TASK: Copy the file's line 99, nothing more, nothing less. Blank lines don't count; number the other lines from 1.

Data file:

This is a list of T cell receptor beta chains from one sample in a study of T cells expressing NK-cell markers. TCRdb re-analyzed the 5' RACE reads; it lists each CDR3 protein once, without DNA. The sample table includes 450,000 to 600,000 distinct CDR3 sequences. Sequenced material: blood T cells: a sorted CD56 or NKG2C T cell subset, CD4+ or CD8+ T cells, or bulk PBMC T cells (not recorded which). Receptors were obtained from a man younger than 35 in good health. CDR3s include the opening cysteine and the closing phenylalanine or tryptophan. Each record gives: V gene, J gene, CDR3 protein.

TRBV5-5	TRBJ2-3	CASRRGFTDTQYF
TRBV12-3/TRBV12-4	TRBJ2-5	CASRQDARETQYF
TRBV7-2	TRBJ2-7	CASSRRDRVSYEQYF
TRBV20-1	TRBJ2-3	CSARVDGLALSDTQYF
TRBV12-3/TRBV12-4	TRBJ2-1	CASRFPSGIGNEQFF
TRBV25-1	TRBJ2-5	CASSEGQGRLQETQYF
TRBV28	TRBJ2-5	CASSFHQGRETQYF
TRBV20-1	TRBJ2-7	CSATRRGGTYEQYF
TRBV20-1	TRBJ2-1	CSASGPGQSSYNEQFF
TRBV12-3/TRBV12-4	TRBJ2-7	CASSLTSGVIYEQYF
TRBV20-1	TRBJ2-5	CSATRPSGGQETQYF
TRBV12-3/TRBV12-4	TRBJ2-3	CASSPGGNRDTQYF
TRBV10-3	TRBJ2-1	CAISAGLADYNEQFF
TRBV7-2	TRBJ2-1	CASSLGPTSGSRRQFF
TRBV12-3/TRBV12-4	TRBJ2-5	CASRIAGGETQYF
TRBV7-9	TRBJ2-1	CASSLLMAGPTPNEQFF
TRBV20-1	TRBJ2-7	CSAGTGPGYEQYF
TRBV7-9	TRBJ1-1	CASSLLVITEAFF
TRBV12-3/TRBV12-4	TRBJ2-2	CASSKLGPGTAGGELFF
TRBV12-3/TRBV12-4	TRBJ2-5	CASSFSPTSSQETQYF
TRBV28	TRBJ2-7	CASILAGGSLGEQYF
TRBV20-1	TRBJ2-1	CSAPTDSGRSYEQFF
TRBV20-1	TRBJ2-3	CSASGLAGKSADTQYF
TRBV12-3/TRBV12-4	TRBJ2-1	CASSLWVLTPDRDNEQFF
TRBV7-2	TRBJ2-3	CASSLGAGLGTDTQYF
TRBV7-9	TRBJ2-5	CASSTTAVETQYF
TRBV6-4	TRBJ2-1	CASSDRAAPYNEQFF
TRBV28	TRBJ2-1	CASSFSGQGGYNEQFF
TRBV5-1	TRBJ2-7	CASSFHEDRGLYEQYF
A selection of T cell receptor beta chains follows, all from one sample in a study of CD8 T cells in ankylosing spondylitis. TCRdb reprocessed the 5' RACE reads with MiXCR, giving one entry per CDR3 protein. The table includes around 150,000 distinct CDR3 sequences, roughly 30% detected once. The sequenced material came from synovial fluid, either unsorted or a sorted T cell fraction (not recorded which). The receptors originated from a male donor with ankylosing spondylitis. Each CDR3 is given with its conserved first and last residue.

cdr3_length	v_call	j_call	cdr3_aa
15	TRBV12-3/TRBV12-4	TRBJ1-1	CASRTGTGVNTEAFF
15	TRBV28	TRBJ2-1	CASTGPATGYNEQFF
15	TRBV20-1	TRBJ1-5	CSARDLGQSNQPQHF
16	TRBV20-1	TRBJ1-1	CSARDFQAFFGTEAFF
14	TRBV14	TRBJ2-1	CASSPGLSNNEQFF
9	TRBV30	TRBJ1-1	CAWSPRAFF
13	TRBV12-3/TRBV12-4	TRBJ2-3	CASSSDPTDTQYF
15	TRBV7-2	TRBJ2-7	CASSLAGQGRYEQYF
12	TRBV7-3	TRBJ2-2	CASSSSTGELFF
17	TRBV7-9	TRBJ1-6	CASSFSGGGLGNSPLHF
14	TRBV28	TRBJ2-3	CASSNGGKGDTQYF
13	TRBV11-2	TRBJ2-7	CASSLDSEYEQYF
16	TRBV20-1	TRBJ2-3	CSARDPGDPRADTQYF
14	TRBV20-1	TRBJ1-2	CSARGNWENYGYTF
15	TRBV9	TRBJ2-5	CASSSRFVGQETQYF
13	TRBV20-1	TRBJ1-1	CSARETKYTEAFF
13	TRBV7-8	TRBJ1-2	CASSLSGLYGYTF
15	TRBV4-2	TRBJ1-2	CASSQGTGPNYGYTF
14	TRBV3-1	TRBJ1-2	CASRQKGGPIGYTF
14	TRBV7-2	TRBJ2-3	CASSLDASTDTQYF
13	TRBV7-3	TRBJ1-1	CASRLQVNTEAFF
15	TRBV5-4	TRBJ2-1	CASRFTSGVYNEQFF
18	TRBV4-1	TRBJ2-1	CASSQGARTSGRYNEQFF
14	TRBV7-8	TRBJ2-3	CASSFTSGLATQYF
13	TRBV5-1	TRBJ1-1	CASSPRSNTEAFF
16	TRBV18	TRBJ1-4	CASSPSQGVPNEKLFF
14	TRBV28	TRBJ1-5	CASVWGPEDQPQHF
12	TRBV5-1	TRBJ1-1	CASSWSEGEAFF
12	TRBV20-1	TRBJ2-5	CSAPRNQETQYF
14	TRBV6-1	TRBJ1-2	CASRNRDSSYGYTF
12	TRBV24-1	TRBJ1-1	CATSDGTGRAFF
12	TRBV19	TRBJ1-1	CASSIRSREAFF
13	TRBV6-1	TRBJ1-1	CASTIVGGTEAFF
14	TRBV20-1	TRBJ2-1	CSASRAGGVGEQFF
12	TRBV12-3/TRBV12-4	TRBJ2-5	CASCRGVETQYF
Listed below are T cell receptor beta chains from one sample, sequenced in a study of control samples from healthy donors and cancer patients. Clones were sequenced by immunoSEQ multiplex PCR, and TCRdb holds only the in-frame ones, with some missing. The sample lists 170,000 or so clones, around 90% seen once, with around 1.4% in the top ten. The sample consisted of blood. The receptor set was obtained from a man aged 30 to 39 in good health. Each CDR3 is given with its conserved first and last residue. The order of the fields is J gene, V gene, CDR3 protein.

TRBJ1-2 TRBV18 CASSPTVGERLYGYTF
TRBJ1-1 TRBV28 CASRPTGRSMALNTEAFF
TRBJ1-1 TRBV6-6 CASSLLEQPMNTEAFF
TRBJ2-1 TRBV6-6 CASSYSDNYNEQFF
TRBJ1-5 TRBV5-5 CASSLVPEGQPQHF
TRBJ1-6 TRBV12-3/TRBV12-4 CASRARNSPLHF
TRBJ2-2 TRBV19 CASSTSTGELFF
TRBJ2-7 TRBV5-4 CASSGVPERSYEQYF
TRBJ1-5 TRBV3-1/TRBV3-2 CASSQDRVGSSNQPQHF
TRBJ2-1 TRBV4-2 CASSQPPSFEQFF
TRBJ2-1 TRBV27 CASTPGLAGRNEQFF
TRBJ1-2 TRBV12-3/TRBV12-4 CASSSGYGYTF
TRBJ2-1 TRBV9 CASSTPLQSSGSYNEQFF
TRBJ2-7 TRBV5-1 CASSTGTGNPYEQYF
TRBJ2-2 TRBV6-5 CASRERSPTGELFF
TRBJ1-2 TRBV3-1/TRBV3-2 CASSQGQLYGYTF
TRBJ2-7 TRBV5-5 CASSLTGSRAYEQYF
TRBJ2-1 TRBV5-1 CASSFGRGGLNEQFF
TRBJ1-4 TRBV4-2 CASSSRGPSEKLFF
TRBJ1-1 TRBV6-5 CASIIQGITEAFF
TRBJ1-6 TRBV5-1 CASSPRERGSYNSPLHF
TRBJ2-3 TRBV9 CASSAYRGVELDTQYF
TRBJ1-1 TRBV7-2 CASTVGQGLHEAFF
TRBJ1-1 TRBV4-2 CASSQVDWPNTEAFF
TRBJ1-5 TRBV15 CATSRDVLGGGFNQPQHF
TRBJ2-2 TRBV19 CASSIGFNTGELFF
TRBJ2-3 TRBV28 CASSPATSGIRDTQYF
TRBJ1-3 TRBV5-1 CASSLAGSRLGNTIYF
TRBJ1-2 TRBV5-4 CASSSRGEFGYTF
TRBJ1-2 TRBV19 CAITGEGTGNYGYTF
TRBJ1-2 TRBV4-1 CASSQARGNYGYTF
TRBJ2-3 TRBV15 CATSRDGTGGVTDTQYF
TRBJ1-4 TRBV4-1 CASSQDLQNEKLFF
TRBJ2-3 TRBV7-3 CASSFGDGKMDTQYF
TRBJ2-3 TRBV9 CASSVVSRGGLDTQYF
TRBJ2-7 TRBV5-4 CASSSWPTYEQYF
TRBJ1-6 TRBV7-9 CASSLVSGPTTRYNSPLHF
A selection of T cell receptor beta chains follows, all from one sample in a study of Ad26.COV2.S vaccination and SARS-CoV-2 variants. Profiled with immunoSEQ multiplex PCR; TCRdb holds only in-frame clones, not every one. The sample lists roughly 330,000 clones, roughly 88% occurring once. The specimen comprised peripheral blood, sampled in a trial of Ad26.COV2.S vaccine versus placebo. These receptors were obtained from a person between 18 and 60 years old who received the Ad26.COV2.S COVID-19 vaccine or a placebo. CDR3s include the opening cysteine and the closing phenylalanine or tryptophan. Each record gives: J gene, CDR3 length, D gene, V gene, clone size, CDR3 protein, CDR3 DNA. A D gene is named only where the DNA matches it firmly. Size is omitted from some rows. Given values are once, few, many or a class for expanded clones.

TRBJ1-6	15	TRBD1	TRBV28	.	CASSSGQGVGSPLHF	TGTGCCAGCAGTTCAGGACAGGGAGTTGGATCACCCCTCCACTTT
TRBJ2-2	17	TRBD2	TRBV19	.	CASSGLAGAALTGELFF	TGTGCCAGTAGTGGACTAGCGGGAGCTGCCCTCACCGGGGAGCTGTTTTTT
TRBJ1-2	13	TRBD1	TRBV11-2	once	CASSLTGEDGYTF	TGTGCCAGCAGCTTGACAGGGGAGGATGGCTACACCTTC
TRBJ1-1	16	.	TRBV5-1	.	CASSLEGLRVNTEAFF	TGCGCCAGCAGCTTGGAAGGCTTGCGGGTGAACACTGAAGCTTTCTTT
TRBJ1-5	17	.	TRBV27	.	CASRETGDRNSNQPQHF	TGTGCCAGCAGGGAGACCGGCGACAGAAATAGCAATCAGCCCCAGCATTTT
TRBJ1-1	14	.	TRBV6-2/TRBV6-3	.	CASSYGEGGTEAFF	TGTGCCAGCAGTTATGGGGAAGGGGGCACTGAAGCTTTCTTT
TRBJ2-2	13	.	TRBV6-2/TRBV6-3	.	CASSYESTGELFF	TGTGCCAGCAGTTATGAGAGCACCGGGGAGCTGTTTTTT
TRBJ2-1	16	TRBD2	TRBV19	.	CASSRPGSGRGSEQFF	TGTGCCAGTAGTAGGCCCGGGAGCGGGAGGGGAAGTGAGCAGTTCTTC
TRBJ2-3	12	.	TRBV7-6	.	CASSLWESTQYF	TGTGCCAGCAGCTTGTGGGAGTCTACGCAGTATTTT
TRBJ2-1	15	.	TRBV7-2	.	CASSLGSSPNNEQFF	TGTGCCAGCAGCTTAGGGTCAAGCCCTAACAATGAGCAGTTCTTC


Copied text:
TRBJ1-2 TRBV4-1 CASSQARGNYGYTF